Sunday Times


Prince Putin gets advice from a questionab­le source


Look, the problem with Navalny is that he’s very handsome. A dish. He’s pretty in a manly way — a poster boy if I ever saw one. He’s good on camera, he has mobile features with a dimple on his chin, for God’s sake. He sports a square jaw and a shining, intelligen­t, heroic warmth that emanates from his eyes, and cannot be faked. And he’s not waxy at all. Plus he has a pretty wife, pretty children, pretty pictures taken for the internet of his pretty, happy family.

On the other hand, on any objective scale, the original Mrs Putin is a pudding compared with this aesthetica­lly challengin­g situation. Putin, your children, the ones you’ve legitimate­d, are (how to put this dispassion­ately) disappoint­ing at best. And your mistress — well, she’s a former Olympic gymnast — which at least puts a limber spirit into things (certainly your athletic activities on and off the horse).

I mean, the shirtless thing was as good a move as any on the visual cues front.

But what can I tell you, my Prince, people still gravitate towards pretty — as a political propositio­n. The happy, pretty families stuff is real. As Tolstoy wrote in Anna Karenina: “Happy families are all alike, every unhappy family is unhappy in its own way.” In your family’s case, Sir, there’s no problem you can’t fix by throwing money at it — a lot of money — and some super yachts.

In the case of Navalny’s family, I can think of a few things you could do to make them unhappy. Still, as I like to say: “The vulgar crowd is always taken by appearance­s, and the world consists chiefly of the vulgar.”

Plus Navalny is funny. Seriously funny, with a lightness of spirit that’s tickled by the tragicomic ironies of life and, in turn, tickles the funny bones of the people, at his own expense.

That YouTube thing Navalny did, with the corruption stuff, was a smart move. The exposé of the marvellous winter palace in Sochi was a master stroke of messaging, pointing out your fondness for an aqua discoteca so that the people pictured you in the bowels of the palace with floating mermaids above your diminutive head, vastly diminishin­g the terrifying effect of the brutal warlord that you are. Genius.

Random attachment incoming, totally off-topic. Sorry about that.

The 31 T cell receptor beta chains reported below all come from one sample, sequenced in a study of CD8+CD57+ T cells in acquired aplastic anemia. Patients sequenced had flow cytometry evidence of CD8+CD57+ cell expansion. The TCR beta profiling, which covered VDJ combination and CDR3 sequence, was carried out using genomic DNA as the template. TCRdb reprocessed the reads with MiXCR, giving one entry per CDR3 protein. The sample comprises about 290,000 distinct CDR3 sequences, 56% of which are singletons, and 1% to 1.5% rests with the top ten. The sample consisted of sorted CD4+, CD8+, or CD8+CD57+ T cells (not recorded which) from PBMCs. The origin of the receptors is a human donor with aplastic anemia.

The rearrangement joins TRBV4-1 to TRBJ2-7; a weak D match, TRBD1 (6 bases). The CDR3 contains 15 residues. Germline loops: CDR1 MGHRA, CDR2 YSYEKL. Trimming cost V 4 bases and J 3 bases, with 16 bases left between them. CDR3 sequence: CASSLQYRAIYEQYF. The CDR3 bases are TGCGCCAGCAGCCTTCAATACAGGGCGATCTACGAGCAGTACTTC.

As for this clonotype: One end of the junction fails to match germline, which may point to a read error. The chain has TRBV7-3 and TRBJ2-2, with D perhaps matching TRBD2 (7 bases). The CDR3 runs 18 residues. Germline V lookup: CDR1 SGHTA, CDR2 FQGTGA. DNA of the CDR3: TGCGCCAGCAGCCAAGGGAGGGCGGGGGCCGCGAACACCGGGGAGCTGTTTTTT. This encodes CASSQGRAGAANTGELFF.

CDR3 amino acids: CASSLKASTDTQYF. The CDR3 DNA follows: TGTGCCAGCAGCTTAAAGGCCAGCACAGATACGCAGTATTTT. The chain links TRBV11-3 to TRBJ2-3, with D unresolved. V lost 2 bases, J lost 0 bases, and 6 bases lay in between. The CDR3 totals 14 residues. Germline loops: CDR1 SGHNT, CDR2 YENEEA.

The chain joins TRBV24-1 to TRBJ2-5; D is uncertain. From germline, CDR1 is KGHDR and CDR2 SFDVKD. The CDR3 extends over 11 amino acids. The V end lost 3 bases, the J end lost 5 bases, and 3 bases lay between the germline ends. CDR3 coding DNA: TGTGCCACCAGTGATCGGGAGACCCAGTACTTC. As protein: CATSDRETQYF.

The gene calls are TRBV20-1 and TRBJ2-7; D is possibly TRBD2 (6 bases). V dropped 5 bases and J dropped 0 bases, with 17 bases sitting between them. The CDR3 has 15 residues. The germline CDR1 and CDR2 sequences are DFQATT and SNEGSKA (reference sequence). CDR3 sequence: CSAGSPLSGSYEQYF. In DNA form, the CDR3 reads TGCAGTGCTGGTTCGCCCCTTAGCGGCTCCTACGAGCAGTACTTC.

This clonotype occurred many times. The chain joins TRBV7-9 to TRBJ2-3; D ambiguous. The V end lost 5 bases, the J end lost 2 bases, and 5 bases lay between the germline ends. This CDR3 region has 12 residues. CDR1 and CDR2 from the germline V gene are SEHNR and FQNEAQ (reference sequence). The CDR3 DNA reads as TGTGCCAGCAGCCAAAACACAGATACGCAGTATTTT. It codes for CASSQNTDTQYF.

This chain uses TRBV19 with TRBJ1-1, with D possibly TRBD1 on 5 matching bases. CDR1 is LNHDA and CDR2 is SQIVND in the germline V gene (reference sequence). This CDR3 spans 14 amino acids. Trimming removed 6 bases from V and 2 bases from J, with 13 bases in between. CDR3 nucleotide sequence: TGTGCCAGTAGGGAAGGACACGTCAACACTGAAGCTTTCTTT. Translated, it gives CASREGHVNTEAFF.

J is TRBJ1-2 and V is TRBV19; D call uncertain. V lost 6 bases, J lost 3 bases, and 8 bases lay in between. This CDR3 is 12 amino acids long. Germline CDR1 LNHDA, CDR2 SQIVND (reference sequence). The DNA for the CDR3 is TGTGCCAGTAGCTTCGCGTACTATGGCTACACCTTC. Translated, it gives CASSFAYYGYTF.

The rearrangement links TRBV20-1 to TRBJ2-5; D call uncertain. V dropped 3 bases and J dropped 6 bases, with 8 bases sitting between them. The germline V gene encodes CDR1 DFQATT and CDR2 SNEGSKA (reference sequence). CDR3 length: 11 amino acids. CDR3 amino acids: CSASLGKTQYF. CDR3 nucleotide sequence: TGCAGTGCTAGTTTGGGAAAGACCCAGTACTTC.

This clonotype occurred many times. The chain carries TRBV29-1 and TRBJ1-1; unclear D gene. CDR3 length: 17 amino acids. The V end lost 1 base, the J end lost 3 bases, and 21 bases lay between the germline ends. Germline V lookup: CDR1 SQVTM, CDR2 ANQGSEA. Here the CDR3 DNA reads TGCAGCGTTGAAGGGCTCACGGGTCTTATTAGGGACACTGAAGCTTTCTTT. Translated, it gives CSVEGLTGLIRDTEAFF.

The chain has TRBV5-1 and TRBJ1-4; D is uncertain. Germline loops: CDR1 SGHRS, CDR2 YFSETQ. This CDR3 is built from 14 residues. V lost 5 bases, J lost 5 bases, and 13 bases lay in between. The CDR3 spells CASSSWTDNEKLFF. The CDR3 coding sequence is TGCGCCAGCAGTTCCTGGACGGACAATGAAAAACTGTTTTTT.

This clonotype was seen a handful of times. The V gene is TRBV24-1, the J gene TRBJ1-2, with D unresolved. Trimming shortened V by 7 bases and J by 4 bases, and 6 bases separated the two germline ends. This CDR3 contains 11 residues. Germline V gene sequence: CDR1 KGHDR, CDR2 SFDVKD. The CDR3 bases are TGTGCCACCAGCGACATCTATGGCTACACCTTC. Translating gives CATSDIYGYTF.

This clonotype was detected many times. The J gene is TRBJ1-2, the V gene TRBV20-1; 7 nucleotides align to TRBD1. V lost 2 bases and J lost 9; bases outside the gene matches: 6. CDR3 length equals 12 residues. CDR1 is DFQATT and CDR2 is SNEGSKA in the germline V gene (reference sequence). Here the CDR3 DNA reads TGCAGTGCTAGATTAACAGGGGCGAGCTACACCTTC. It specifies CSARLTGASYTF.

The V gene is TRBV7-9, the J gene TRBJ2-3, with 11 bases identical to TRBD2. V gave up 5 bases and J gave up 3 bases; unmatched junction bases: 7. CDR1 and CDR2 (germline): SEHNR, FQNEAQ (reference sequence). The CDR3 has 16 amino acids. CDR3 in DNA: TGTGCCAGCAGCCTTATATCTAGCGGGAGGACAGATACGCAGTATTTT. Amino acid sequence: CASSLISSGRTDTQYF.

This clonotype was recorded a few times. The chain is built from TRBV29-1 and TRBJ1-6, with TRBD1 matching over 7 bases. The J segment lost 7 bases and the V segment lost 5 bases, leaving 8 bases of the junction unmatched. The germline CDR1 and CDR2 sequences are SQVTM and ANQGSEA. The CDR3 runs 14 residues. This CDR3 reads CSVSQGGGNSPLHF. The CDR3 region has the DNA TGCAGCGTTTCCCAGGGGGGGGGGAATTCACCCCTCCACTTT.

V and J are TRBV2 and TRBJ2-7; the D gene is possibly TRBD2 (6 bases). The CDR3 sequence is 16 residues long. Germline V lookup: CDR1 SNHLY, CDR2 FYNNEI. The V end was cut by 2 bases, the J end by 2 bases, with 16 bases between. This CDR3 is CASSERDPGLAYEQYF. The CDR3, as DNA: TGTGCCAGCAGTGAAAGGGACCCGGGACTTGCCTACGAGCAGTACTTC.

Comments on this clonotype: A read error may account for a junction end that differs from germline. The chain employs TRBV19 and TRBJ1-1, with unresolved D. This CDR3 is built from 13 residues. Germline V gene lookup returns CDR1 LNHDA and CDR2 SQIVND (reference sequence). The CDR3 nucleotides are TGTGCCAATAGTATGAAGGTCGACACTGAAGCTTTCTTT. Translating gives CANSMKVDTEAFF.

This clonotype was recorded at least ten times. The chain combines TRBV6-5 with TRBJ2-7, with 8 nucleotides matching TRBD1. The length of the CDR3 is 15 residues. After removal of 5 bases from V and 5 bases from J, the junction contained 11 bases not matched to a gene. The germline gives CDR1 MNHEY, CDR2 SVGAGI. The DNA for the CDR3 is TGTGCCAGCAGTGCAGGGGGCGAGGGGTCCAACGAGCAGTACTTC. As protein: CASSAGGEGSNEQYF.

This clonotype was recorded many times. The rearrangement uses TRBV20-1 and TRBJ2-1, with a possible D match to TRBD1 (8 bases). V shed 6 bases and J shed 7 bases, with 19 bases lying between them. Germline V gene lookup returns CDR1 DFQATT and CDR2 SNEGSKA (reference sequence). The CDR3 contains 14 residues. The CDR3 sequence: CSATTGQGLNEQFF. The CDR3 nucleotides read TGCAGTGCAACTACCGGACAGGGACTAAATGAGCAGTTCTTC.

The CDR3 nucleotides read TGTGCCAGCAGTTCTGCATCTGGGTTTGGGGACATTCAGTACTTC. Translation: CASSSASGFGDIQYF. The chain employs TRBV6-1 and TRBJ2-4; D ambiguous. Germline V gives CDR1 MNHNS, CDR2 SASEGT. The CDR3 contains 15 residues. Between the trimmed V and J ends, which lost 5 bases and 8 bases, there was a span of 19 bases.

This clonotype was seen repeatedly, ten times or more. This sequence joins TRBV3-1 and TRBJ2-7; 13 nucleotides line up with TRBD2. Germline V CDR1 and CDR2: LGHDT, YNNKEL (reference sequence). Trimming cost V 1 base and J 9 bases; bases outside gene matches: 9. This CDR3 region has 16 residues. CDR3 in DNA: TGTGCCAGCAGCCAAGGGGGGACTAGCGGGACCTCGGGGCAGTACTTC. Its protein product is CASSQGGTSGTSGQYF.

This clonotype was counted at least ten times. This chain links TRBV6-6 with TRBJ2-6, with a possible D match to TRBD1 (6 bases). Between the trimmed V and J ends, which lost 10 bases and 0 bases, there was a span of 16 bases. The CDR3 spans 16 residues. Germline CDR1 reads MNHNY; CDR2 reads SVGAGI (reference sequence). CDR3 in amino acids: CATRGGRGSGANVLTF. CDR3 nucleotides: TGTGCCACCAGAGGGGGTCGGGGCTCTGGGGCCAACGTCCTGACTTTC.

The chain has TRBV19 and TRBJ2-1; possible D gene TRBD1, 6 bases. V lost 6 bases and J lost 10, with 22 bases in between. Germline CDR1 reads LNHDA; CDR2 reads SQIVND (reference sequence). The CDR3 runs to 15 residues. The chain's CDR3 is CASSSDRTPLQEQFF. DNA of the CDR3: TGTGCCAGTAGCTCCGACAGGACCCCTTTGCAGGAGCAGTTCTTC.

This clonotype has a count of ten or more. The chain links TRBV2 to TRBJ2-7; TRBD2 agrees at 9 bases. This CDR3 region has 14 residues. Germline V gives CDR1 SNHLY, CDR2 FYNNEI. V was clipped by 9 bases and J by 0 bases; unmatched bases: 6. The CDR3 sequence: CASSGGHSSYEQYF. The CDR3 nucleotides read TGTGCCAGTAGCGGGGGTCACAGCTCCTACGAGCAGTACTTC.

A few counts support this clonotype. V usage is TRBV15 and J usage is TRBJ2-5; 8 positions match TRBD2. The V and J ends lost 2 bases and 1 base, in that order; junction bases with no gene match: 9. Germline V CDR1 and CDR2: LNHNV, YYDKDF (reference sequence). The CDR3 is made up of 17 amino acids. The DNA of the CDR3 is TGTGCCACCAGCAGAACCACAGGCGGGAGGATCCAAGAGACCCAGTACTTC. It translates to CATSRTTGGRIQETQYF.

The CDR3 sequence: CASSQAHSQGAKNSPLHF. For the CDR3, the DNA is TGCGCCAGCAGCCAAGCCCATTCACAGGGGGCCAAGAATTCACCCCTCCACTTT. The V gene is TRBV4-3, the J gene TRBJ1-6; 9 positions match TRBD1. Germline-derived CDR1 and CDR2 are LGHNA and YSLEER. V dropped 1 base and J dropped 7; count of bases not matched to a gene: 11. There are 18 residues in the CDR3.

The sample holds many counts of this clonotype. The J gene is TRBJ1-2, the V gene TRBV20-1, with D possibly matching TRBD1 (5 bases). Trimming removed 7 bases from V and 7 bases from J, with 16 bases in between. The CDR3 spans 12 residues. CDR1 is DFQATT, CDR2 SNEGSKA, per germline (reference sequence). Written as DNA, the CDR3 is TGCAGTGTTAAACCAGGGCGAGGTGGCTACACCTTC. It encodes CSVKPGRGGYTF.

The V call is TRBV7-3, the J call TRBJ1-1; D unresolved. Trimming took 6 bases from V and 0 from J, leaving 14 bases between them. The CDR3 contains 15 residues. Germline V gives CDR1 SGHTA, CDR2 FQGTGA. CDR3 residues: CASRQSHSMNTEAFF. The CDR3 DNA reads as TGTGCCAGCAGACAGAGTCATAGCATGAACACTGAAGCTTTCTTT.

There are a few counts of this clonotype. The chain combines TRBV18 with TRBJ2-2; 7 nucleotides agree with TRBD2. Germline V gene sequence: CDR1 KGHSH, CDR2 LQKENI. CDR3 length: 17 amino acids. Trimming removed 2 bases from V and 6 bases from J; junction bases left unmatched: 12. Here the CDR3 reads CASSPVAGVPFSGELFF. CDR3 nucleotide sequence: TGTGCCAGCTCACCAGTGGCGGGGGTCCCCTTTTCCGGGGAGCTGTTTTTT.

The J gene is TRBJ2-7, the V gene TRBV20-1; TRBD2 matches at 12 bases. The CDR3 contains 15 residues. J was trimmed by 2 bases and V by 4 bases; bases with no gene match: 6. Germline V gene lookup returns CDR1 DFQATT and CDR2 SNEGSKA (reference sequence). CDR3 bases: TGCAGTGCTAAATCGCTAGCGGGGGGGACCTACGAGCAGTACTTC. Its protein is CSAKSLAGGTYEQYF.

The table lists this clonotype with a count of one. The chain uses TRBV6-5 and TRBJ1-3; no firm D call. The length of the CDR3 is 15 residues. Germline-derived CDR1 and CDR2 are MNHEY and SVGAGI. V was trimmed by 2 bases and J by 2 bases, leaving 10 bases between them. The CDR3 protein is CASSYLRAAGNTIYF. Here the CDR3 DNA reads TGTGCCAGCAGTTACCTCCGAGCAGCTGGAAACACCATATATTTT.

Viral genius.

Navalny is still writing funny letters from prisons, thousands of them, full of life, hope and the glory of fighting the good fight, despite the censors’ best efforts. This is, how to put it, looking really bad for you.

Look, it would have been great if the Novichok (the group of nerve agents created stealthily in the latter phases of the Cold War by the Soviet Union) had worked. Nice, clean, efficient. But clearly, the poisoning was a misstep, my Prince, because here we sit, four years out, and this handsome warrior for justice is a thorn in your side.

To put it bluntly, you have a Mandelasiz­ed problem sitting on your neck in the gulag: “For it must be noted, that men must either be caressed or else annihilate­d: they will revenge themselves for all injuries but cannot do so for great ones. The injury we do to man must be such that we need not fear his vengeance.”

Also, he is tall (I’m sorry to bring this up, but needs must), and young. This could go on for the rest of your days, which, to be fair, are increasing­ly numbered. He’s outplayed you, because prison was the smart move. The only move. Heroic, martyr-like, saintly, even, especially with the buzz cut and the starvation diet, making you look petty, fearful, weak.

Face it, you can’t even shut him up from the Arctic Circle. It’s a problem, my Prince, because “he who causes another to become powerful, ruins himself, for he brings such a power into being either by design or by force, and both of these elements are suspects to the one whom he has made powerful”.

You’re now in the phase of the disease that, as physicians say, “happens in hectic fever that, in the beginning of the malady, is easy to cure but difficult to detect — but in the course of time, not having been either detected nor treated in the beginning — becomes easy to detect but difficult to cure”.

The problem is as old as time: “In Republics there is a stronger vitality, a fiercer hatred, a keener thirst for revenge. The memory of their former freedom will not let them rest, so that the safest course is either to destroy them or to go and live in them [and we know you cannot live in them].”

So, what are you going do with a man like that? Kill him, that’s what. “Men must either be caressed or else annihilate­d ... Make mistakes of ambition, not mistakes of sloth. Develop the strength to do bold things, not the strength to suffer. For in truth, there is no sure way of holding, other than by destroying. My view is that it is desirable to be both loved and feared, but it is difficult to achieve both, and if one of them has to be lacking, it is much safer to be feared than loved.”

• All quotes are from The Prince by Niccolo Machiavell­i

 ?? ??
 ?? ??

Newspapers in English

Newspapers from South Africa